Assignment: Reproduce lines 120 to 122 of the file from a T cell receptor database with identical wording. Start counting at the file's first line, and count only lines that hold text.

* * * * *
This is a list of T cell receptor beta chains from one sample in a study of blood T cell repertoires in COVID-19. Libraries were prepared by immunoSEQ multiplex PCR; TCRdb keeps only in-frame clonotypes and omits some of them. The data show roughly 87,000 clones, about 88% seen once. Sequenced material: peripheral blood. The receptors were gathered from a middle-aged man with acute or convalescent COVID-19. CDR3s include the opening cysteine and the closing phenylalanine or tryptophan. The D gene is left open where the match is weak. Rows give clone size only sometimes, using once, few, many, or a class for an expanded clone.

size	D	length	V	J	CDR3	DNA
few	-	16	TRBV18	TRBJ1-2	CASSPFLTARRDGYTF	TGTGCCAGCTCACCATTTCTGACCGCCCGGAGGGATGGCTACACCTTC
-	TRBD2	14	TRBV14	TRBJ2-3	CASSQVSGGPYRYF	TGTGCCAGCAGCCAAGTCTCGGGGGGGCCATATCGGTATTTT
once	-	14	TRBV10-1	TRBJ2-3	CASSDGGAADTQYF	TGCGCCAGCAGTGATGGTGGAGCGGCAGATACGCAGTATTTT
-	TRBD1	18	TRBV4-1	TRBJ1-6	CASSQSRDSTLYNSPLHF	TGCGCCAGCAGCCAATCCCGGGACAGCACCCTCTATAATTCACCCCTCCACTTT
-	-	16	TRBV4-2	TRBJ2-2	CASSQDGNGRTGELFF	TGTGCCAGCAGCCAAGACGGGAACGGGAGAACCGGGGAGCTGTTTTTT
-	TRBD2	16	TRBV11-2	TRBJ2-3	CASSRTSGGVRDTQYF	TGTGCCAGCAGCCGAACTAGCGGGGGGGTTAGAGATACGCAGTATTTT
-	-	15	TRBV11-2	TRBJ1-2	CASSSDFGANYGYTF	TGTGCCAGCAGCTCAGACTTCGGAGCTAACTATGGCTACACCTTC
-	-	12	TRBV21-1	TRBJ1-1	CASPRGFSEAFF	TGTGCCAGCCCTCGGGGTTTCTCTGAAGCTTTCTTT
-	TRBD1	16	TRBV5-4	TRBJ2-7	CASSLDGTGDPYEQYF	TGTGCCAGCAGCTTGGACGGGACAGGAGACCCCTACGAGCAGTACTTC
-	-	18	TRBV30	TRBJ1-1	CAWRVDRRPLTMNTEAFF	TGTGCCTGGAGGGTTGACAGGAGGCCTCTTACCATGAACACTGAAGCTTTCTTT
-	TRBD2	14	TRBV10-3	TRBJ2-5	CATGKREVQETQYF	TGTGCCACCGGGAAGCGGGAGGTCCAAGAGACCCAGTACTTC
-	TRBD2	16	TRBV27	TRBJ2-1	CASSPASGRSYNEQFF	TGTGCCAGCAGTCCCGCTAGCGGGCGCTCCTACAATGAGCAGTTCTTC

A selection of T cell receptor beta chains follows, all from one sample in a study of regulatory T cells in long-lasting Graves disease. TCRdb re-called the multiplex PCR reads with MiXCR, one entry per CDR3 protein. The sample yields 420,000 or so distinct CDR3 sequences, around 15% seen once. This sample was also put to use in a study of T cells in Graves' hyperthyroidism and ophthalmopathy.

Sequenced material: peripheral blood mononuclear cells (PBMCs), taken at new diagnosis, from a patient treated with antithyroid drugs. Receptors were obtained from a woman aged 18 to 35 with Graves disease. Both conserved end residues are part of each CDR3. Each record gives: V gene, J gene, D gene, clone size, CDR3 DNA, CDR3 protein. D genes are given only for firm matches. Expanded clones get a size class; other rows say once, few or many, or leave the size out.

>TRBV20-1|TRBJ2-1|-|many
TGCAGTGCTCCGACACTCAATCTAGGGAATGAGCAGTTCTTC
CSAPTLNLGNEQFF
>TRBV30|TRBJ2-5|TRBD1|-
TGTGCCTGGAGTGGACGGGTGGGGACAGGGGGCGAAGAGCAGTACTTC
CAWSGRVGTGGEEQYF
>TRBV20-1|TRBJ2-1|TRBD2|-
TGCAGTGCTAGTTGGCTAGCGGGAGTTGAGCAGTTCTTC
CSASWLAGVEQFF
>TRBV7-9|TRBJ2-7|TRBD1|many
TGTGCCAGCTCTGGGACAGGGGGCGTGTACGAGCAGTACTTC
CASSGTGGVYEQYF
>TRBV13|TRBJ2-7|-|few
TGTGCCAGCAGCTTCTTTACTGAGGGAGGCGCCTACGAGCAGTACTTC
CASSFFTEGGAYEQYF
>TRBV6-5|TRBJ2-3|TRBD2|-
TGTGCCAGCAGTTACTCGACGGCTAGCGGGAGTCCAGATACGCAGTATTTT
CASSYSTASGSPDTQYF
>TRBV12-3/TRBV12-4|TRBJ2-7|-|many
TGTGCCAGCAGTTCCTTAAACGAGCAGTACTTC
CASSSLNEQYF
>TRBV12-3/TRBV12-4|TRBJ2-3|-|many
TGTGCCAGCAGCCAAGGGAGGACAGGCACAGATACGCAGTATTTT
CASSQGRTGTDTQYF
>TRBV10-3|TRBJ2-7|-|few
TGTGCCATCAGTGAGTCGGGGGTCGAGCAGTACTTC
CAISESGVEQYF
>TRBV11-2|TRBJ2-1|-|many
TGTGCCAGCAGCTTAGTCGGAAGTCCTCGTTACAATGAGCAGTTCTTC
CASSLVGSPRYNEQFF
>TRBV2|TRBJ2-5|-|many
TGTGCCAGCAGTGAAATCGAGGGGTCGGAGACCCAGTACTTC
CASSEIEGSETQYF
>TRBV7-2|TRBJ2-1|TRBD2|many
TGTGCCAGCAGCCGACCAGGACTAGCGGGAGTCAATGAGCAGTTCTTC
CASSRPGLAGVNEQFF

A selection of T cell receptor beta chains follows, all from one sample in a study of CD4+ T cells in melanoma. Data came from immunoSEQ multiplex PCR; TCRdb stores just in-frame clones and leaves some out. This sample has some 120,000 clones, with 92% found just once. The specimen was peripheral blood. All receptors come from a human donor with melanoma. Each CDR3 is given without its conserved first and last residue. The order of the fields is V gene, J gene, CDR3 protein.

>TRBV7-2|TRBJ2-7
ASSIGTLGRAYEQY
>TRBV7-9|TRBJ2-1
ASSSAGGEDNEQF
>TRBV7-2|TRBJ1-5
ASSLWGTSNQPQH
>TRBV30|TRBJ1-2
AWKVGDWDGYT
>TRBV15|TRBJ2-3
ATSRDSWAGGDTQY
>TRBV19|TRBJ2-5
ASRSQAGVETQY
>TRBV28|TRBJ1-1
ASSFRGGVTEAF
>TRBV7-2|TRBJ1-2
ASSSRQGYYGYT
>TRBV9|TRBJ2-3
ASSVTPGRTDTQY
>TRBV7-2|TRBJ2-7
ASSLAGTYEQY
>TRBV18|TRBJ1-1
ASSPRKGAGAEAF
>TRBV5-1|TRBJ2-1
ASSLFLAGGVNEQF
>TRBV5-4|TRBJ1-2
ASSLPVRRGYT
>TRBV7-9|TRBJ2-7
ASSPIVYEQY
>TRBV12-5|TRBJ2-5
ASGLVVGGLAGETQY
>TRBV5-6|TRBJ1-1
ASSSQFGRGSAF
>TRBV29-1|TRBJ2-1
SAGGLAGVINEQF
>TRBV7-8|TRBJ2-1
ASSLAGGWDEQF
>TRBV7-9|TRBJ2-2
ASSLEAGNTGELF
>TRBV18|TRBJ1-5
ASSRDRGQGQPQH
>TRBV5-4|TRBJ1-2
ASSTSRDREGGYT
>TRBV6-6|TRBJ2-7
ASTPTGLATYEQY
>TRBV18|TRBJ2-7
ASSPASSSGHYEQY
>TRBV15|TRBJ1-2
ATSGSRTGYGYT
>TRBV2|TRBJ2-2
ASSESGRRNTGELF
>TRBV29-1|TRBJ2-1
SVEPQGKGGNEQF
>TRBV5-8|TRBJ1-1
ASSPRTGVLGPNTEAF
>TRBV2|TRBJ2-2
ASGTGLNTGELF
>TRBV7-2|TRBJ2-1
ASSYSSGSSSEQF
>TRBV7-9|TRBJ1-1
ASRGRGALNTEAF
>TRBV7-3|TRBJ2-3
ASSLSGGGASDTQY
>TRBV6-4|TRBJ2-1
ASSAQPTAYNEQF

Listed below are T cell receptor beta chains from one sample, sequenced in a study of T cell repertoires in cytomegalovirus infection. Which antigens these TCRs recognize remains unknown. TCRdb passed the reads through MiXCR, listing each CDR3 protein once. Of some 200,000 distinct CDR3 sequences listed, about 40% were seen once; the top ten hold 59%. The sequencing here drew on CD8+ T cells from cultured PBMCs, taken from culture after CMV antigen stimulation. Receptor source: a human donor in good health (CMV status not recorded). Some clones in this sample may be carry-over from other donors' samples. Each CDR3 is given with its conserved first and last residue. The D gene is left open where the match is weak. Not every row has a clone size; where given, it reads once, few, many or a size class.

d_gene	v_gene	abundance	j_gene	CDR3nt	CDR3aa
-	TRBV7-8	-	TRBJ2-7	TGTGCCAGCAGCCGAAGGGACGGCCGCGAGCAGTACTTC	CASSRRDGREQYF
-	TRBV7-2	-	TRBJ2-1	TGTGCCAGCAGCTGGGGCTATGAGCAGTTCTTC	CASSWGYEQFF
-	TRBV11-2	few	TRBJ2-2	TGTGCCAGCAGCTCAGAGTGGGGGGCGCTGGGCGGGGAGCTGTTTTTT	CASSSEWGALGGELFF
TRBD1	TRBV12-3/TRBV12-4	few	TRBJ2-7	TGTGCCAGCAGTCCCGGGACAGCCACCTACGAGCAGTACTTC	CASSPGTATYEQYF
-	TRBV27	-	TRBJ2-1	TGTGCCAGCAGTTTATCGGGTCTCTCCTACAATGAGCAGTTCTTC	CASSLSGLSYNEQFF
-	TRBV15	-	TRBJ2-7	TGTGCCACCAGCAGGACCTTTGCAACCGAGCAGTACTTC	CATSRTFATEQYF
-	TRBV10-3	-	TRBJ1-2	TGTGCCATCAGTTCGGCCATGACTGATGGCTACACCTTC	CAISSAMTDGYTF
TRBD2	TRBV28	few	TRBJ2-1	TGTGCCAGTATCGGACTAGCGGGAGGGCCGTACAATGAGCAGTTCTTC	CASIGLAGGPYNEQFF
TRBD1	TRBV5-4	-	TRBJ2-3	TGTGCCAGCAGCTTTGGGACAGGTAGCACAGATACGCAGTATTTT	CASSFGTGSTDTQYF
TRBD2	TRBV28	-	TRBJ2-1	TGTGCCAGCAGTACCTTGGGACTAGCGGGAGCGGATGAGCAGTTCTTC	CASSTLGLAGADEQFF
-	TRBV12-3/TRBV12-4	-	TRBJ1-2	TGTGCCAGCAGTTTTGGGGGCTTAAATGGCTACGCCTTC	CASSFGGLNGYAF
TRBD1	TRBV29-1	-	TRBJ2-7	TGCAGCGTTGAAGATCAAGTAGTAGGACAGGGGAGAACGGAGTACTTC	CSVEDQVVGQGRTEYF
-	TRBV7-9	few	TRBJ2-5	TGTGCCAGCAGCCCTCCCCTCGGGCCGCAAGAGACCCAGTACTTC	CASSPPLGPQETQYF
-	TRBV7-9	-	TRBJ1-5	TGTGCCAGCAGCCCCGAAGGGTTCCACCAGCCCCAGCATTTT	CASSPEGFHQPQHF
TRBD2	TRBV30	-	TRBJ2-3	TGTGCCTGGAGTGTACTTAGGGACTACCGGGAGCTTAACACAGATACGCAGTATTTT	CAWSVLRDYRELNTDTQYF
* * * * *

-	TRBV7-8	-	TRBJ2-7	TGTGCCAGCAGCCGAAGGGACGGCCGCGAGCAGTACTTC	CASSRRDGREQYF
-	TRBV7-2	-	TRBJ2-1	TGTGCCAGCAGCTGGGGCTATGAGCAGTTCTTC	CASSWGYEQFF
-	TRBV11-2	few	TRBJ2-2	TGTGCCAGCAGCTCAGAGTGGGGGGCGCTGGGCGGGGAGCTGTTTTTT	CASSSEWGALGGELFF